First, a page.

5 comments

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  1. 1
    The Nerd

    Woot! Go Ben!

  2. 2
    Ben

    It helps to have an unhealthy interest in the epistemic depravity of others. lol On the other hand, you do eventually have to sort out all your own philosophical and epistemic issues as well when canvasing the contentious intellectual career of someone like Carrier. So it’s been fun.

  3. 3
    pastasauceror

    Swinburne uses a kind of Bayesian…um…something to prove 97/100 that Jesus was God Incarnate & rose from the dead.
    What say you Richard Carrier? :D
    http://bit.ly/xQGEbl

    1. 3.1
      Richard Carrier

      pastasauceror: Swinburne uses a kind of Bayesian…um…something to prove 97/100 that Jesus was God Incarnate & rose from the dead. What say you Richard Carrier?

      Chris Hallquist already said it best here at FtB: Bayesian Arguments.

      My refutation of Swinburne is effectively chapter 11 of The Christian Delusion.

      But you really shouldn’t have to ask. When he says things like “even if it is only as probable at not that there is a God (that is, a probability of 1/2), and a probability of 1/2 that such a God would become incarnate…” as if he is conceding something, when in fact these estimates are lunatic howlers (really…50%? Richard? Come on.), you already know this is crank bullshit.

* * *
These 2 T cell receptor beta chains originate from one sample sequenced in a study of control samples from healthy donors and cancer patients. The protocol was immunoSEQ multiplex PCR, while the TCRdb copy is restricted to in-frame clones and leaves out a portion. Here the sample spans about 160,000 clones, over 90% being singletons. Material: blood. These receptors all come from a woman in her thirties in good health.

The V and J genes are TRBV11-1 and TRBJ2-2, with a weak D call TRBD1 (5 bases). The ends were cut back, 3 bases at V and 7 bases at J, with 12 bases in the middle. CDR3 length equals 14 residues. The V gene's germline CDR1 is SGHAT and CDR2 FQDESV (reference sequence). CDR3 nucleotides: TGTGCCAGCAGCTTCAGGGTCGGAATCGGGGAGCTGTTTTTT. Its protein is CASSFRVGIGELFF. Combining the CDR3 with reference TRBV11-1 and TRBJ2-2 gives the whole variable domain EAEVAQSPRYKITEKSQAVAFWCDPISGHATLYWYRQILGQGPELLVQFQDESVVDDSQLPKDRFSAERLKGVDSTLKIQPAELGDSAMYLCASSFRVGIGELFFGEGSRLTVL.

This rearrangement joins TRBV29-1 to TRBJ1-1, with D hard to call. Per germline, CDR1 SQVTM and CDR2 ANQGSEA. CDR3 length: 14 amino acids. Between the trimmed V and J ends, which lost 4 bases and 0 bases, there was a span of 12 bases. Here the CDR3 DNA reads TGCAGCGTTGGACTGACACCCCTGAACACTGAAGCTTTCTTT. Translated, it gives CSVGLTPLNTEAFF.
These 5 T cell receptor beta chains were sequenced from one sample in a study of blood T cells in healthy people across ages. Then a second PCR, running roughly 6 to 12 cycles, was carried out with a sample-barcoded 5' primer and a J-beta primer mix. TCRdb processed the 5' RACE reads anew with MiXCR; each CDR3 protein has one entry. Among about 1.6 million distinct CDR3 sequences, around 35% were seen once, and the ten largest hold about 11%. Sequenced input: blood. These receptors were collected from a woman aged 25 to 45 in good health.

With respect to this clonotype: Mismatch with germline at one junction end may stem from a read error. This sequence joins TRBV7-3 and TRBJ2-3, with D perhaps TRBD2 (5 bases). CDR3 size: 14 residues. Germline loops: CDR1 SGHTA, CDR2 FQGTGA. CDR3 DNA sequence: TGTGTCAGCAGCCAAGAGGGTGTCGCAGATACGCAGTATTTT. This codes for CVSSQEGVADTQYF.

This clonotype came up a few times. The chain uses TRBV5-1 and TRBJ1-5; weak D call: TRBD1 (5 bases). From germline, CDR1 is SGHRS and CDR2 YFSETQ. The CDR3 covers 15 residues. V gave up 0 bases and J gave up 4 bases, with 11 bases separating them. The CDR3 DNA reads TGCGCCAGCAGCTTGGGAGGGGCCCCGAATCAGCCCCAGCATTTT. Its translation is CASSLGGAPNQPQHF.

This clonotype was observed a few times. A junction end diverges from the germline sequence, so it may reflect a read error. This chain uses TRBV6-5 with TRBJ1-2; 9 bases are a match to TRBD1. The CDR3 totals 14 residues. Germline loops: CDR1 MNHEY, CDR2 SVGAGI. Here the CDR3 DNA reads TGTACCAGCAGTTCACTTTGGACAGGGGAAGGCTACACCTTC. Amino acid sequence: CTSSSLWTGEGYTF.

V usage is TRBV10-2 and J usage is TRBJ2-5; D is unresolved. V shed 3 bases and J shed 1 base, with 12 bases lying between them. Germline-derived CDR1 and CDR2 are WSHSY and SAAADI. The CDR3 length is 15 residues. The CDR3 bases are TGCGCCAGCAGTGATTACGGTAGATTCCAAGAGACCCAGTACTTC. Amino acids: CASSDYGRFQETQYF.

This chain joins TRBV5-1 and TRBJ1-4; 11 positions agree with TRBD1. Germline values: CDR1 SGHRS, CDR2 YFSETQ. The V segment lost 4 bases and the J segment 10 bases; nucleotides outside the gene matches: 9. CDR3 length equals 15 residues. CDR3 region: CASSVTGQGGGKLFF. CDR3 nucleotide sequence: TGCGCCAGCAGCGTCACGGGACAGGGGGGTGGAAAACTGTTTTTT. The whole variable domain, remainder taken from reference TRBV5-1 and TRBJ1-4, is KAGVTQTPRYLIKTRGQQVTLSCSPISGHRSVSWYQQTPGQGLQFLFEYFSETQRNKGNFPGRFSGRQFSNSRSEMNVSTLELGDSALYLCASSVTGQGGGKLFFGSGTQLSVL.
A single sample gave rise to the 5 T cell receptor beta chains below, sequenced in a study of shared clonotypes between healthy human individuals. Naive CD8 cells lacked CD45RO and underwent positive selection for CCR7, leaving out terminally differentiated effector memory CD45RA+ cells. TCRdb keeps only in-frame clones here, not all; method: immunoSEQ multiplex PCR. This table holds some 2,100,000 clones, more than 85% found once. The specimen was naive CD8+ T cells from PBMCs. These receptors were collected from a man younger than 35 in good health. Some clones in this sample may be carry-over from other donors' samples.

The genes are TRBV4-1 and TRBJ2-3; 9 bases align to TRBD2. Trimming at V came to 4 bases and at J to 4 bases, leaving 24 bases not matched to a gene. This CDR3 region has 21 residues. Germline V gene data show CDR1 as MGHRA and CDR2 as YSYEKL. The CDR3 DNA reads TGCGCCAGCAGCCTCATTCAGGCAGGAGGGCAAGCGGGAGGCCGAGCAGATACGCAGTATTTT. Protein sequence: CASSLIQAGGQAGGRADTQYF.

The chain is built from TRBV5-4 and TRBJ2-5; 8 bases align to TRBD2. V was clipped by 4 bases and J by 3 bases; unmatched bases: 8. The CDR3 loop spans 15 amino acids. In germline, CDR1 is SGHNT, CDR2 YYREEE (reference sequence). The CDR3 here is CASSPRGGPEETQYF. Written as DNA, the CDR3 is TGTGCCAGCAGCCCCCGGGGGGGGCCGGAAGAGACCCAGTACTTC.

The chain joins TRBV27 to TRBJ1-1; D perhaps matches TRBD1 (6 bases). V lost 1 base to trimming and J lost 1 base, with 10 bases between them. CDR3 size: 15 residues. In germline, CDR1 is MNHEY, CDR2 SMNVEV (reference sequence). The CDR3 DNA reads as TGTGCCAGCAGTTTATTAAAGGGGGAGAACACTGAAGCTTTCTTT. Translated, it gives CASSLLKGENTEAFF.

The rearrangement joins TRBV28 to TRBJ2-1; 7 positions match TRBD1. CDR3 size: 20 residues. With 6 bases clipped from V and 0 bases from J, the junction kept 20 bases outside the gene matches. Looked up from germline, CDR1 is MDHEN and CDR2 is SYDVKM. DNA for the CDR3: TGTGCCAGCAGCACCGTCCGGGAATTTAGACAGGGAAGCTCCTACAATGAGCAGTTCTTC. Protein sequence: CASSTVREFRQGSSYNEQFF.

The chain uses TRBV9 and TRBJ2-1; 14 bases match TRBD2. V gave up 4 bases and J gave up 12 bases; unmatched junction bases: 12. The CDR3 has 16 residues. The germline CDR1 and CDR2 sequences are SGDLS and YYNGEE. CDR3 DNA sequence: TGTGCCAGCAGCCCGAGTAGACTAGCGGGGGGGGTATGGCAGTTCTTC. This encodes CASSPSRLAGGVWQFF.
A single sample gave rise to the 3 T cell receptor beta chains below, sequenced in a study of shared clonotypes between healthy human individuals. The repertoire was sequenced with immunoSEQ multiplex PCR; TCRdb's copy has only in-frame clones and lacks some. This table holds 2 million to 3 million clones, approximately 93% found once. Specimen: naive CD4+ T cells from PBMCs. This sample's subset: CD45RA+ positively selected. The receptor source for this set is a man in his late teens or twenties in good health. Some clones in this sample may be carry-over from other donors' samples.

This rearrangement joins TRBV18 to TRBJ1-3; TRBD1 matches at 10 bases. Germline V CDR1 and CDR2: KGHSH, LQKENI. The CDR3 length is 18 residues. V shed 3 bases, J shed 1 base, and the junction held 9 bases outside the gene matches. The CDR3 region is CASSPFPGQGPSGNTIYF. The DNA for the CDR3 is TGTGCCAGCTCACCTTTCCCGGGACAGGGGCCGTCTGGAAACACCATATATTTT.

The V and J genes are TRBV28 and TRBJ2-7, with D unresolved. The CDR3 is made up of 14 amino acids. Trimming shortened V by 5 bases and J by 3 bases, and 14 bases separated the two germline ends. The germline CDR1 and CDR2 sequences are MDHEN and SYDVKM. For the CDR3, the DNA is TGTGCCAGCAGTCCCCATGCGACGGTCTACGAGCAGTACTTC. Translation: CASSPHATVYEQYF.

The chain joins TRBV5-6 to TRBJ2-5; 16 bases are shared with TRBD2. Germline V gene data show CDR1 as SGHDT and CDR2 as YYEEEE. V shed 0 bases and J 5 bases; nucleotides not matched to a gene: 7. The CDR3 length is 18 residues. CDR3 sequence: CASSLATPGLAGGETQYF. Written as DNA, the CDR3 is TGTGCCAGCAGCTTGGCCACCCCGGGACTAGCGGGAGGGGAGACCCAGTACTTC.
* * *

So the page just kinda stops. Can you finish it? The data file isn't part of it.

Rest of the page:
For a more sane approach to that question, see my Bayesian analysis of the probability a God exists in chapter 12 of The End of Christianity and of the incarnation claim in chapter 2 of same.

      Particularly as he says the evidence favors resurrection over all other explanations by a ratio of 100:1, when in fact it’s the other way around and then some…this is an example of how apologists are using Bayes’ Theorem to scam you: they start with the same bullshit facts and untruths and fallacious inferences from the evidence as in any non-Bayesian argument, and then pick numbers to match; but…garbage in, garbage out. Not even Bayes’ Theorem can rescue Richard Swinburne from being retarded.

  4. 4
    Matthew

    Ben is a good choice! I am a fan of his Xanga blog and I love his independent and very fair commentary. Ben is a very sharp fellow and a freethinker after my own heart!